“21 Jump Street” took the concept of a tired old ’80s TV show — two baby-faced cops go undercover as high-school students — and rebooted it with a playful twist, turning the ludicrous setup into one giant joke. Then came “The Lego Movie,” in which they cracked one of the weirdest assignments in 21st-century filmmaking — bring the popular line of kids toys to life — in a wholly original way, embracing the fact that Legos had spawned an almost cult-like sub-genre of fan films (to capitalize on the trend, the Lego company had even released a “MovieMaker Set” in 2000, complete with stop-motion camera and Steven Spielberg-styled minifigure) to make the ultimate wisecracking meta-movie.

After that string of successes, Lord and Miller had become two of the hottest names in town, able to pick their projects. But like so many directors of their generation — children of the ’70s whose love of cinema had been inspired by George Lucas’ game-changing space opera, what they wanted was to make a “Star Wars” movie. For a moment, that seemed possible, since the producers were hiring indie directors like Rian Johnson (“Brick”) and Gareth Edwards (“Monsters”) to helm these tentpoles.

On paper, Lord and Miller’s irreverent sensibility seemed like a perfect match for Han Solo, the franchise’s most sardonic character. One has to assume that it was precisely that take Kathy Kennedy and the “Star Wars” producers wanted when they hired the duo. But this is where modern critics, columnists and the fan community at large fail to understand a fundamental change that is happening at the blockbuster level in Hollywood: These directors are not being chosen to put their personal stamp on these movies. They are being hired to do the opposite, to suppress their identity and act grateful while the producers make all the key creative decisions.

Want to know why Trevorrow was picked to direct “Jurassic World” when his only previous credit was a nifty little sci-fi indie called “Safety Not Guaranteed”? It’s because he plays well with others, willing to follow exec producer Steven Spielberg’s lead when necessary. Going in to the assignment, Trevorrow had no experience directing complicated action sequences or overseeing massive-budget special effects. He didn’t need it, because those aspects of the movie were delegated to seasoned heads of department, while Trevorrow focused on what he does best: handling the interpersonal chemistry between the lead characters. (Personally, I hold Trevorrow responsible for the decision to film Bryce Dallas Howard running in high heels, but not the turducken-like gag where a giant CG monosaur rises up to swallow the pterodactyl that’s eating Bryce’s assistant. Surely someone else oversaw that nearly-all-digital sequence.)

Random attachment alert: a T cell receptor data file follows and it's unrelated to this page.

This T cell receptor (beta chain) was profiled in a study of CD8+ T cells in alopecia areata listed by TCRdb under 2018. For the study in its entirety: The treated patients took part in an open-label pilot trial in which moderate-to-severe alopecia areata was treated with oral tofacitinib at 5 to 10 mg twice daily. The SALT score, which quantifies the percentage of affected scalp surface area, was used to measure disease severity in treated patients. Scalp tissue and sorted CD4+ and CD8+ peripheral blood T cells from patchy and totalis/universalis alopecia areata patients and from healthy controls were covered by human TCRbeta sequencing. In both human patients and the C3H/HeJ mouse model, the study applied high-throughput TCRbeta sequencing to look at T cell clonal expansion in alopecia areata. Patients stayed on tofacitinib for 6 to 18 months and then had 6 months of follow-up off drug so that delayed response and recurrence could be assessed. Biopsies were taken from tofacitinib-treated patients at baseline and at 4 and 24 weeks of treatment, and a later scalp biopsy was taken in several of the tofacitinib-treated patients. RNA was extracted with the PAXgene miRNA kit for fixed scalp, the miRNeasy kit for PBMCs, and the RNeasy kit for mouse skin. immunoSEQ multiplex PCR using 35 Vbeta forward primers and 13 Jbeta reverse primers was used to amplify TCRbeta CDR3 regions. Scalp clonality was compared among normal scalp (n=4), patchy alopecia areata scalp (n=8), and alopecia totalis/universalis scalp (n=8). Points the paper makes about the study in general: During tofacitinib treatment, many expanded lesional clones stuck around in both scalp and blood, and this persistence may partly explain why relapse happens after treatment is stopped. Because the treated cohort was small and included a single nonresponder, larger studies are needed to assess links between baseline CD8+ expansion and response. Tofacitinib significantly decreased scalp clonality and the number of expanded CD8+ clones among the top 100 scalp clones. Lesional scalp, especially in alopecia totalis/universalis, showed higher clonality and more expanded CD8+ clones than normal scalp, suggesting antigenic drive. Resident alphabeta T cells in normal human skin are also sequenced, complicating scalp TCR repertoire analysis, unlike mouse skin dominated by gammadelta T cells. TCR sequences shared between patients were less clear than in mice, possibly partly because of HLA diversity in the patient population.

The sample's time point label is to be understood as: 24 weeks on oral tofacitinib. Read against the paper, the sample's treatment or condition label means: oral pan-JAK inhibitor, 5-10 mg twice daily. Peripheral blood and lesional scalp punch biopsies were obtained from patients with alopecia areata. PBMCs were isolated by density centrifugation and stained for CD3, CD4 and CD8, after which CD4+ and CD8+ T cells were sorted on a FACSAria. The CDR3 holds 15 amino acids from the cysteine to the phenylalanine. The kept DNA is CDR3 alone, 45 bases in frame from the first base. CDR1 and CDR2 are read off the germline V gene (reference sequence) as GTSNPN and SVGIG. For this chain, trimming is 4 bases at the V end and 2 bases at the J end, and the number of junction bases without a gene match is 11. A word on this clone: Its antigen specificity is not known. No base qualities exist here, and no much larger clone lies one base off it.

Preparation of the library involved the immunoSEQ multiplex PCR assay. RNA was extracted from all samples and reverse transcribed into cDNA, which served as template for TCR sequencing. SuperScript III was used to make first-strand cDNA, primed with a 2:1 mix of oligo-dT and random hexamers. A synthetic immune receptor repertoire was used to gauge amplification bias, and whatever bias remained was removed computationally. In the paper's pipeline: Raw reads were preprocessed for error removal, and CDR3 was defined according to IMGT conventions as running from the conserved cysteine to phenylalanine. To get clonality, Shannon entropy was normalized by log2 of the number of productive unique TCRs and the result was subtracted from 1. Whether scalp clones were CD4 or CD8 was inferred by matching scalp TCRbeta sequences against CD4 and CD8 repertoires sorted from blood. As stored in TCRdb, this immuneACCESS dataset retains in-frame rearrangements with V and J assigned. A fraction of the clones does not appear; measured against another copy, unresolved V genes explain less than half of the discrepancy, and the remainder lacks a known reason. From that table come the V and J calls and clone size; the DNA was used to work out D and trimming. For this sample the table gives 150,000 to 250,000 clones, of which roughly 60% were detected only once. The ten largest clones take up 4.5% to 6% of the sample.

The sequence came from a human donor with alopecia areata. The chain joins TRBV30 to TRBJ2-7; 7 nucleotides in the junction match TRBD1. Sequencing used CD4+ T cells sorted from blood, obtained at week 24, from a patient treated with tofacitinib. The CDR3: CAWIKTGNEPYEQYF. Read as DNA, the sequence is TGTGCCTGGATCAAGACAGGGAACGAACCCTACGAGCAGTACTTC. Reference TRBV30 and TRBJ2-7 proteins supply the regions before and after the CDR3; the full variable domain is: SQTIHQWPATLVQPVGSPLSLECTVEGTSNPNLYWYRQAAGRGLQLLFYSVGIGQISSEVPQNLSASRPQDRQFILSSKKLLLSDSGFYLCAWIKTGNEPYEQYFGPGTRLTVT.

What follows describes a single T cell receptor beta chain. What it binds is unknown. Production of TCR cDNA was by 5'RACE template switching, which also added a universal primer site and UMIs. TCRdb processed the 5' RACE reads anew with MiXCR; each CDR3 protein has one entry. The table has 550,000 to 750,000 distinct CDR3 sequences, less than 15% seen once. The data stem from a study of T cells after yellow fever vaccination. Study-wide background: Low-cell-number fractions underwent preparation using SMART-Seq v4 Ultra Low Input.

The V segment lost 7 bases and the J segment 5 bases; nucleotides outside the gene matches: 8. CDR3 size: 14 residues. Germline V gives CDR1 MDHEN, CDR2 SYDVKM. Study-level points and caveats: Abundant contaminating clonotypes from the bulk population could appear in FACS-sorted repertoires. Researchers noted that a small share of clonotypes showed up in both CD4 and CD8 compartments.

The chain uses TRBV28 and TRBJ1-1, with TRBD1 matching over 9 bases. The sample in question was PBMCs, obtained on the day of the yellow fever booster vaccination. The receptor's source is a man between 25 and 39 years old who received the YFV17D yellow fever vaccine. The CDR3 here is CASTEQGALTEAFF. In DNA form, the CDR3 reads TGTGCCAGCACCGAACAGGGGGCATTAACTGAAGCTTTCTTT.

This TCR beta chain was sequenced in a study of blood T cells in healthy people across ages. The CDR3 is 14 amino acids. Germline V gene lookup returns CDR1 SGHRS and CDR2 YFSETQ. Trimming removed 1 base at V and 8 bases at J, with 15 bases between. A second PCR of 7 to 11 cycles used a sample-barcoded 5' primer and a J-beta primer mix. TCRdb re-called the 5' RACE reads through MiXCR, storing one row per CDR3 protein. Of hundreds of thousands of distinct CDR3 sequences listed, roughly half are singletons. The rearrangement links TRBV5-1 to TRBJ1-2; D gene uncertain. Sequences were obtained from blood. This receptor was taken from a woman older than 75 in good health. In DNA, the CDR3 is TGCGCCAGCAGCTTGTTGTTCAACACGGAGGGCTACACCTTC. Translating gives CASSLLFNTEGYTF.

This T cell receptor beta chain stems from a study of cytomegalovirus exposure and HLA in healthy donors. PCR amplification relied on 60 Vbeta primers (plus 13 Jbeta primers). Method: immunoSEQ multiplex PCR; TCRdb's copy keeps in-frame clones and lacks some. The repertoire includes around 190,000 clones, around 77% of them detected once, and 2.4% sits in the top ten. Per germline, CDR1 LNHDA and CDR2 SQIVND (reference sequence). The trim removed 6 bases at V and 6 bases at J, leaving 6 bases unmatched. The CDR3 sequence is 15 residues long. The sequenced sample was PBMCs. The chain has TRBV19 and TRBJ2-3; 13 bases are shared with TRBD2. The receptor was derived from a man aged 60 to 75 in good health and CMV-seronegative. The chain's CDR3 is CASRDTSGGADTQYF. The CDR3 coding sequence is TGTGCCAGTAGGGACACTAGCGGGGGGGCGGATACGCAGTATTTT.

Independent schlock producer Roger Corman memorably observed that in the post-“Jaws,” post-“Star Wars” era, the A movies have become the B movies, and the B movies have become the A movies — which is another way of saying that today, instead of taking risks on smart original movies for grown-up sensibilities (say, tony literary adaptations and films based on acclaimed Broadway plays), the studios are investing most of their resources into comic-book movies and the equivalent of cliffhanger serials (from Tarzan to Indiana Jones).

To Corman’s equation I would add the following corollary: On today’s tentpoles, the director’s job is to take orders, while producers and other pros are called in to oversee the complicated practical and CG sequences that ultimately define these movies. It’s an extension of the old second-unit model, wherein experienced stunt and action-scene professionals handled the logistics of car chases and exotic location work — except that now, such spectacular sequences are the most important part of effects-driven movies. Meanwhile, the one ingredient the producers can’t fake or figure out on their own is the human drama, which is the reason that directors of Sundance films keep getting handed huge Hollywood movies: to deliver the chemistry that will make audiences care about all those big set pieces.